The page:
Saturday, March 30, 2013

Sins of the Father

Canada Day 2006 in Greenfield Park, Quebec, Canada
Canada Day 2006 in Greenfield Park, Quebec, Canada (Photo credit: Wikipedia)

Issues with Quebec have loomed large over my life.

I was a teen-ager during the FLQ crisis and terribly frightened
by the bombings, the murder of Pierre LaPorte, the kidnapping
of James Cross, the martial law and the knowledge that troops and tanks
were in Canadian cities.

I was just as frightened during the first Referendum when Quebecers
voted by a skinny margin to stay within Canada.

The second referendum made me angry and the endless insults and
rumblings of discontent since that time made me realize by 2012 that
I no longer cared.

I blogged about it.

I said it would be so easy in this wireless age to keep the rest of the country
together without Quebec.

And maybe it would be.

But I've changed.

In November I went to Ottawa with my brother to honour the memory of my
father and all veterans at the national Remembrance Day Ceremony.

While I was there I went through the Museum of Canadian History,
(aka Museum of Civilization).

I went in disillusioned and came out with the most astonishing understanding
of the struggles that went into building the country. 

I came out feeling, not so much that we owe the people from the past who
forged such a peaceful democratic nation - although that was a big part of it.

Of greater importance, I came out feeling that we owe

the people of the future.

As a result of my 'epiphany' I decided to blog about Canadian history.

To find out how it happened that we are where we are today,
with another separatist government in Quebec and too many
English-speaking Canadians fed up or not caring.

The great thing about blogs is that they are short and I must
say I am having a lot of fun with this project

although the underlying intent is serious.

But I think I've reached the first critical point in our story.

You and I know what is about to happen
but there is no way we can reach back in time and warn them
to be careful. 


To think about us.

New France is about to fall.

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Friday, March 29, 2013

French Tit for English Tat

Cape Breton Island
Cape Breton Island (Photo credit: Wikipedia)

Sacré bleu! 

The French were worried.

Acadia, the lands around Hudson's Bay and Newfoundland
were handed over to Britain in 1713 by the Treaty of Utrecht.

The fur trade was going strong and men like explorer
LaVerondrye, (the first European to reach the Winnipeg basin),
were finding it more and more difficult to avoid the British

or their Indian allies.

So the French built a big scary fortress called Louisburg on
what later became Cape Breton Island. 

This was happy-making for the disgruntled Acadians.
They tweeted Louisburg constantly.

They did not tweet London.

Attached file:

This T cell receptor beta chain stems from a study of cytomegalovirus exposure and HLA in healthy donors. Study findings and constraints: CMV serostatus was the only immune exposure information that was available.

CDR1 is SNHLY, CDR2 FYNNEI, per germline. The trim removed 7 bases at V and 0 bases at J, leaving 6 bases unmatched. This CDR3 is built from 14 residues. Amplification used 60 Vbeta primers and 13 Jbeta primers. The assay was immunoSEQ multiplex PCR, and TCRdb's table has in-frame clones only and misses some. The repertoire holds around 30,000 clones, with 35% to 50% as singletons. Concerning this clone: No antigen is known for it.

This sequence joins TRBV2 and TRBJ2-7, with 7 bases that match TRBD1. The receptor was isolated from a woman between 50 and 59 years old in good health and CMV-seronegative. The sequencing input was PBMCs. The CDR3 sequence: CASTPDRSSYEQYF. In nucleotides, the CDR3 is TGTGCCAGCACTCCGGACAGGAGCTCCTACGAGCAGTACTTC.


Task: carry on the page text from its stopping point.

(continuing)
So the British unffriended them saying they were hostile and

refused to swear loyalty to the English Monarch.

The not swearing of loyalty thing REALLY irritated the Brits.

Big time.

They were so pissed off they built Halifax in 1744
just to get in the face of the French King at Louisburg.

(Not that he actually lived there.)

And that was it.

The dye was cast.

The building of Halifax it made it inevitable that the antagonists
would have a major confrontation sooner rather than later.

The cataclysmic last years of the 18th century

were upon them all.






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Tuesday, March 26, 2013

Canadian Bacon

English: Map of the location of major tribes i...
English: Map of the location of major tribes involved in the Beaver Wars laid against a period map showing colonial settlments (Photo credit: Wikipedia)


Way back in December I left the English in New England,
the French in New France and the Iroquois in the land between

It was the end of the 17th century and if they weren't exactly
singing "Happy Trails" to each other everybody was more

or less behaving themselves.

As a matter of fact in 1701 things were so jolly that the

three groups got all weepy and sorry and signed a

'cross-my-heart-and-hope-to-die-if-I'm-lying' peace treaty.

But England and France can only feel the love for so long so
a year later they declared war on each other.


You know, I really think Canada would have had a better chance
if our two founding nations had been North and South Korea.


It was the usual thing. 

In 1704 the French destroyed the English settlement of Bonavista
and in 1707 the English marched up from Massachusetts

and destroyed Port Royal.

Lots of other nasty stuff happened but the main thing for us

to note is that when the war ended in 1713 and

everything wad divvied up by the Treaty of Utrecht,

England was handed Acadia.

And if the mention of Acadia falling into the hands of the Brits doesn't

just fry your historical bacon then... well,

you just aren't Canadian, eh?

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Sunday, March 24, 2013

The Red Fleurs of Quebec

Since 1759 we've liked our Quebecers French.